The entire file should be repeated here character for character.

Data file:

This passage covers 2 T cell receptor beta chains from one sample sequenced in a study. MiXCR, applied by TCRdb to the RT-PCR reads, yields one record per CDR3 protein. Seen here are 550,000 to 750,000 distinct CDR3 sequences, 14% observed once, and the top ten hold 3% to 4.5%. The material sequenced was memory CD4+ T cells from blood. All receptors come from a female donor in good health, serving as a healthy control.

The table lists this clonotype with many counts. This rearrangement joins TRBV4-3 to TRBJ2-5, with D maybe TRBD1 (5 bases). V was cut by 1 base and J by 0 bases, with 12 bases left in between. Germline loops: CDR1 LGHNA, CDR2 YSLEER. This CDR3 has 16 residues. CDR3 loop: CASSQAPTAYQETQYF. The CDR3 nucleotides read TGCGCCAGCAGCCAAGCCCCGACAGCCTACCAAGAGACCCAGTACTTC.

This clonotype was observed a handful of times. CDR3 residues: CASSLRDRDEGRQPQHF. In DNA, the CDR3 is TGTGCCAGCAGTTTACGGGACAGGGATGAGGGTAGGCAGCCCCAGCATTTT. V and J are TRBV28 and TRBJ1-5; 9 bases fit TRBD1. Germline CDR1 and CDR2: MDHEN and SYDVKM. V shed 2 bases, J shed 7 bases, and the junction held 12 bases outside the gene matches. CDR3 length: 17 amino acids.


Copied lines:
This passage covers 2 T cell receptor beta chains from one sample sequenced in a study. MiXCR, applied by TCRdb to the RT-PCR reads, yields one record per CDR3 protein. Seen here are 550,000 to 750,000 distinct CDR3 sequences, 14% observed once, and the top ten hold 3% to 4.5%. The material sequenced was memory CD4+ T cells from blood. All receptors come from a female donor in good health, serving as a healthy control.

The table lists this clonotype with many counts. This rearrangement joins TRBV4-3 to TRBJ2-5, with D maybe TRBD1 (5 bases). V was cut by 1 base and J by 0 bases, with 12 bases left in between. Germline loops: CDR1 LGHNA, CDR2 YSLEER. This CDR3 has 16 residues. CDR3 loop: CASSQAPTAYQETQYF. The CDR3 nucleotides read TGCGCCAGCAGCCAAGCCCCGACAGCCTACCAAGAGACCCAGTACTTC.

This clonotype was observed a handful of times. CDR3 residues: CASSLRDRDEGRQPQHF. In DNA, the CDR3 is TGTGCCAGCAGTTTACGGGACAGGGATGAGGGTAGGCAGCCCCAGCATTTT. V and J are TRBV28 and TRBJ1-5; 9 bases fit TRBD1. Germline CDR1 and CDR2: MDHEN and SYDVKM. V shed 2 bases, J shed 7 bases, and the junction held 12 bases outside the gene matches. CDR3 length: 17 amino acids.